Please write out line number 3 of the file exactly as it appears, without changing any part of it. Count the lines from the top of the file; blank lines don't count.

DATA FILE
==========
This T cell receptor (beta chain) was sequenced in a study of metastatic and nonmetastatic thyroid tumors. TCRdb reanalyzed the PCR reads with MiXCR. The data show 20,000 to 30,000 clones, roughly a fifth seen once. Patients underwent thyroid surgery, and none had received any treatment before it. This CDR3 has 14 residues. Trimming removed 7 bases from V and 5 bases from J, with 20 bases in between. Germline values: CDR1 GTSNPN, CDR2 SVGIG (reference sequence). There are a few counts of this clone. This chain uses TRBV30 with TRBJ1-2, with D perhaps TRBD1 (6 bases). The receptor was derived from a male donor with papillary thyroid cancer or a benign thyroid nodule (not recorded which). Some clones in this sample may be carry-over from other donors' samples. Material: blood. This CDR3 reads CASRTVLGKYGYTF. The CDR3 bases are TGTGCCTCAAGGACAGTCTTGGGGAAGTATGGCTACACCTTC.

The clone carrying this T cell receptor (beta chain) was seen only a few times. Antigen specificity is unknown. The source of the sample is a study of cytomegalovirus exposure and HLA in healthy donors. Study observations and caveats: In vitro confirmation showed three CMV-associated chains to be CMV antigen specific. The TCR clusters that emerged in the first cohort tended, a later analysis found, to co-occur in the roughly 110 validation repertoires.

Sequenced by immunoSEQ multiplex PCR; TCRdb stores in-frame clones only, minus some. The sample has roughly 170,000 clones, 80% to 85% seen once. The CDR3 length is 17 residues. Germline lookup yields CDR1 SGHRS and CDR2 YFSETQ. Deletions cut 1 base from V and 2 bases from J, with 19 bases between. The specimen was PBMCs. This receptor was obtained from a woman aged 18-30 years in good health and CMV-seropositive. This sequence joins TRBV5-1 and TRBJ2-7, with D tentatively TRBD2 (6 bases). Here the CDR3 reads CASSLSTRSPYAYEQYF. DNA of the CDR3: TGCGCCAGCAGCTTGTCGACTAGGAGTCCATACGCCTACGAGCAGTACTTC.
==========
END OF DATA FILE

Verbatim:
Sequenced by immunoSEQ multiplex PCR; TCRdb stores in-frame clones only, minus some. The sample has roughly 170,000 clones, 80% to 85% seen once. The CDR3 length is 17 residues. Germline lookup yields CDR1 SGHRS and CDR2 YFSETQ. Deletions cut 1 base from V and 2 bases from J, with 19 bases between. The specimen was PBMCs. This receptor was obtained from a woman aged 18-30 years in good health and CMV-seropositive. This sequence joins TRBV5-1 and TRBJ2-7, with D tentatively TRBD2 (6 bases). Here the CDR3 reads CASSLSTRSPYAYEQYF. DNA of the CDR3: TGCGCCAGCAGCTTGTCGACTAGGAGTCCATACGCCTACGAGCAGTACTTC.